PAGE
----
It’s easier telling everyone this kind of thing at the same time.
This is a good thing. But it’s time for me to be going…
Below is most of the note I sent to my colleagues at Sojourners earlier today:
Tell me, what is it you plan to do with your one wild and precious life?
~ (From Mary Oliver‘s poem, “The Summer Day”)
Dear Sojourners friends and colleagues,
I have some news to share with you that is difficult (for me at least) but wanted you to hear it from the horse’s (or mama bear’s) mouth: In a few weeks, I will be leaving the staff as Web Editor and Director of New Media.
Change is hard. There is always a certain lamenting that comes with it, even when the change is, on many levels, a good thing. This was a difficult decision but one I felt I had to make in order to follow the lead of the Spirit. Our bosses received my news earlier this week with great grace, love and support.
See the thing is, as many of you know, I didn’t become a mother until about four years ago when my husband, Maury, and I welcomed home our boy, Vasco, whom we adopted from Malawi. Vasco, is now 13 and, as any parent of a teenager will tell you, they need you during these transitional boy-to-man/girl-to-woman years perhaps more than ever before, even as they are sprouting their independent wings and pulling away from you.
Being Vasco’s mother is the single most important thing to me in the world. It is my heart’s work. Writing is my calling and vocation, but mothering goes beyond either of those things. Unfortunately, my position at Sojourners has taken me away from Vasco — both physically when I travel to the DC offices and in other ways as well. When I’m home in the SoJoWest offices (i.e. my guest room downstairs) I’m still not really here.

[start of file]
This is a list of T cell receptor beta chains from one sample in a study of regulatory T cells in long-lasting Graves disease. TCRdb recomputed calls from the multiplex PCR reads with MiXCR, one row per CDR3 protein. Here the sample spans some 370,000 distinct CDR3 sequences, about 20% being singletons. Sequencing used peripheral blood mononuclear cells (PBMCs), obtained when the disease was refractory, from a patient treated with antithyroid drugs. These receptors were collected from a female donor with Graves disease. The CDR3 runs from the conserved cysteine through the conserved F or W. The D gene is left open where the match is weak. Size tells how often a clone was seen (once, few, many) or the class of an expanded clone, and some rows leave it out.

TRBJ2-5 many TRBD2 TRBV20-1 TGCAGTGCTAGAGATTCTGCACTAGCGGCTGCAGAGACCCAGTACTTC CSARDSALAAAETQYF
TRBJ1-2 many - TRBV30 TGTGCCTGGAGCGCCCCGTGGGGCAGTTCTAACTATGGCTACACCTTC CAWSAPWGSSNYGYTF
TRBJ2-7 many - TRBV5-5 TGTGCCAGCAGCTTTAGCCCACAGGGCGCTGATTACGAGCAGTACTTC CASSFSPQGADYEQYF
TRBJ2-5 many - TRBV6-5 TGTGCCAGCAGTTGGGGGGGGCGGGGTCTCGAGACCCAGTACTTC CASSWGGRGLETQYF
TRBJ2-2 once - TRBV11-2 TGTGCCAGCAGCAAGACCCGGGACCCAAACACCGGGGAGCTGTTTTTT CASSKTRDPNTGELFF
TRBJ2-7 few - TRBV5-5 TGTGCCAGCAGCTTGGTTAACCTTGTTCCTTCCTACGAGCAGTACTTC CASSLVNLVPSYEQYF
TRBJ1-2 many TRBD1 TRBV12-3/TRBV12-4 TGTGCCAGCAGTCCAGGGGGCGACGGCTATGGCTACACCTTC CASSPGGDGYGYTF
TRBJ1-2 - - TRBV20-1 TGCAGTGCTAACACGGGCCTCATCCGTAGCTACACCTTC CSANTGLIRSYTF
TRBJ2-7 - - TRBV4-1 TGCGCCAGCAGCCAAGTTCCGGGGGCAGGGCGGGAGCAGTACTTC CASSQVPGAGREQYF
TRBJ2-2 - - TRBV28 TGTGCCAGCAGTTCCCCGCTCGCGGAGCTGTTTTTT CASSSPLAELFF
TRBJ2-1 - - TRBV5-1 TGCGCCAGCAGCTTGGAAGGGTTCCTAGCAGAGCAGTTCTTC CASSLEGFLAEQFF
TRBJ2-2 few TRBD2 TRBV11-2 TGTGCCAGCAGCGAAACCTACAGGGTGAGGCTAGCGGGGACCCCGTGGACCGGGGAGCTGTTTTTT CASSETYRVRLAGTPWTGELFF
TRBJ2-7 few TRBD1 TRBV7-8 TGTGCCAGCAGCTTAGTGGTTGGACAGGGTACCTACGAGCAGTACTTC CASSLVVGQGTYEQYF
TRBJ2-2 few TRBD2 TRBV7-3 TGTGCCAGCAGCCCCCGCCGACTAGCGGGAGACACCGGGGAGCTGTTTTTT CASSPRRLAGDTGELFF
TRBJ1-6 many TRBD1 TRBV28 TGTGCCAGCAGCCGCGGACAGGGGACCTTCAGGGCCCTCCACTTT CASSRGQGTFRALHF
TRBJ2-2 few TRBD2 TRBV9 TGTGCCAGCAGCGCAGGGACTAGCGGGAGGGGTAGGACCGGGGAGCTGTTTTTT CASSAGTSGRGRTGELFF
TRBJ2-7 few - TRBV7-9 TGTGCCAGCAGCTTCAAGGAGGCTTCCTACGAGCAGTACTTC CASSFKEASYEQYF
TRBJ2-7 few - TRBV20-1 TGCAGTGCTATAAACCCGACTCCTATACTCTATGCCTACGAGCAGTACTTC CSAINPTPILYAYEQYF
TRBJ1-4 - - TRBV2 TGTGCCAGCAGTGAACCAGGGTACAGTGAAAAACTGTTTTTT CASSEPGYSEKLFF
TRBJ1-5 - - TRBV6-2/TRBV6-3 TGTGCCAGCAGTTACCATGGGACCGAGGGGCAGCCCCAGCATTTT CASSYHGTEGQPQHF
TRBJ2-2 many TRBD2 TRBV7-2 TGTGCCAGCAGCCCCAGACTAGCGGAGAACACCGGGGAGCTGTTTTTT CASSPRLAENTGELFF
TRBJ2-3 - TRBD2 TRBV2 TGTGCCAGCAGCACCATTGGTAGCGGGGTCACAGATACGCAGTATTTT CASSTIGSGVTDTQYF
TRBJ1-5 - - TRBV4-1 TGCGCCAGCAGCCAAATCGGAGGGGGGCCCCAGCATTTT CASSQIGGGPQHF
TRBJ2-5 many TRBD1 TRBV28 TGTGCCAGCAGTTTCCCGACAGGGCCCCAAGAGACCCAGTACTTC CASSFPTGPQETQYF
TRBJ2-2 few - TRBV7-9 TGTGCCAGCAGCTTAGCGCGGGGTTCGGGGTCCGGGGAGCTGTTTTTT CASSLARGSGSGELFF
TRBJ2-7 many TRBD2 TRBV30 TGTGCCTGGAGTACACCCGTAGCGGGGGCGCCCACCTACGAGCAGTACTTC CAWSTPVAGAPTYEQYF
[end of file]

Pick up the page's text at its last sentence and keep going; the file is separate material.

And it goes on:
So I must leave you to be with him more fully (and with his father) in the community where we live among our soul friends, where my spirit is filled and fed and inspired to go and do — but from right here by the shores of the Pacific.
I have made some wonderful friends at Sojourners — more than a few I hope to keep for the rest of my life. Thank you for your hard work, your devotion to the uncommon good, your kindness and generosity of spirit. For your faith and stubborn hope that the arc of history may be long but it does, as Dr. King said, in fact bend toward justice, I am ever grateful….
I’ll leave you with the poem by Mary Oliver, “Wild Geese,” which, appropriately enough, is also the name of the festival where I heard God’s still, small voice calling me in a different direction (back home, back to being a full-time mom to my beautiful son, the joy of my life).
May the peace of the Lord be with all of you as you continue to serve the world with grace, love, and a boatload of chutzpah.
Cathleen (aka “Mama Bear”)
“Wild Geese” by Mary Oliver
You do not have to be good.
You do not have to walk on your knees
for a hundred miles through the desert repenting.
You only have to let the soft animal of your body
love what it loves.
Tell me about despair, yours, and I will tell you mine.
Meanwhile the world goes on.
Meanwhile the sun and the clear pebbles of the rain
are moving across the landscapes,
over the prairies and the deep trees,
the mountains and the rivers.
Meanwhile the wild geese, high in the clean blue air,
are heading home again.
Whoever you are, no matter how lonely,
the world offers itself to your imagination,
calls to you like the wild geese, harsh and exciting –
over and over announcing your place
in the family of things.